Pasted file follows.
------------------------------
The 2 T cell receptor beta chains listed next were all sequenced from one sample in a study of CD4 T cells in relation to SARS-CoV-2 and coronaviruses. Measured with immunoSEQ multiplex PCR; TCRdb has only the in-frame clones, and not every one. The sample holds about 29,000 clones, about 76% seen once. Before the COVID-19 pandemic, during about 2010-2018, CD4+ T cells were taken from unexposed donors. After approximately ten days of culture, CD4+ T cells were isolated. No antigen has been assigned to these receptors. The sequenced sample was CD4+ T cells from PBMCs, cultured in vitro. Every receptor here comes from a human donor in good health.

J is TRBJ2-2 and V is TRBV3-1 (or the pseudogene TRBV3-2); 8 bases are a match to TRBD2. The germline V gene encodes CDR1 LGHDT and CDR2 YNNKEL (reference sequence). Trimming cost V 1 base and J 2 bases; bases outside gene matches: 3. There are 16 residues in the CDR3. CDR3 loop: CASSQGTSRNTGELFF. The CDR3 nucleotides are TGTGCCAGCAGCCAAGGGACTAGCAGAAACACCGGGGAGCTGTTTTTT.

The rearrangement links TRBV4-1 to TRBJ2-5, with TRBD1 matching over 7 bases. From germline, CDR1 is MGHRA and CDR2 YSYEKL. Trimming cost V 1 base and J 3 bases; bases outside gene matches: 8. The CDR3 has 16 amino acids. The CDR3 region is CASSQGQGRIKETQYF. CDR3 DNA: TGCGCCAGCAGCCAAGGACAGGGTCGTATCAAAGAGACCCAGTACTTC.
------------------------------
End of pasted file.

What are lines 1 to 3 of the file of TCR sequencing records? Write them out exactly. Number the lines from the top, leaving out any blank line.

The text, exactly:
The 2 T cell receptor beta chains listed next were all sequenced from one sample in a study of CD4 T cells in relation to SARS-CoV-2 and coronaviruses. Measured with immunoSEQ multiplex PCR; TCRdb has only the in-frame clones, and not every one. The sample holds about 29,000 clones, about 76% seen once. Before the COVID-19 pandemic, during about 2010-2018, CD4+ T cells were taken from unexposed donors. After approximately ten days of culture, CD4+ T cells were isolated. No antigen has been assigned to these receptors. The sequenced sample was CD4+ T cells from PBMCs, cultured in vitro. Every receptor here comes from a human donor in good health.

J is TRBJ2-2 and V is TRBV3-1 (or the pseudogene TRBV3-2); 8 bases are a match to TRBD2. The germline V gene encodes CDR1 LGHDT and CDR2 YNNKEL (reference sequence). Trimming cost V 1 base and J 2 bases; bases outside gene matches: 3. There are 16 residues in the CDR3. CDR3 loop: CASSQGTSRNTGELFF. The CDR3 nucleotides are TGTGCCAGCAGCCAAGGGACTAGCAGAAACACCGGGGAGCTGTTTTTT.

The rearrangement links TRBV4-1 to TRBJ2-5, with TRBD1 matching over 7 bases. From germline, CDR1 is MGHRA and CDR2 YSYEKL. Trimming cost V 1 base and J 3 bases; bases outside gene matches: 8. The CDR3 has 16 amino acids. The CDR3 region is CASSQGQGRIKETQYF. CDR3 DNA: TGCGCCAGCAGCCAAGGACAGGGTCGTATCAAAGAGACCCAGTACTTC.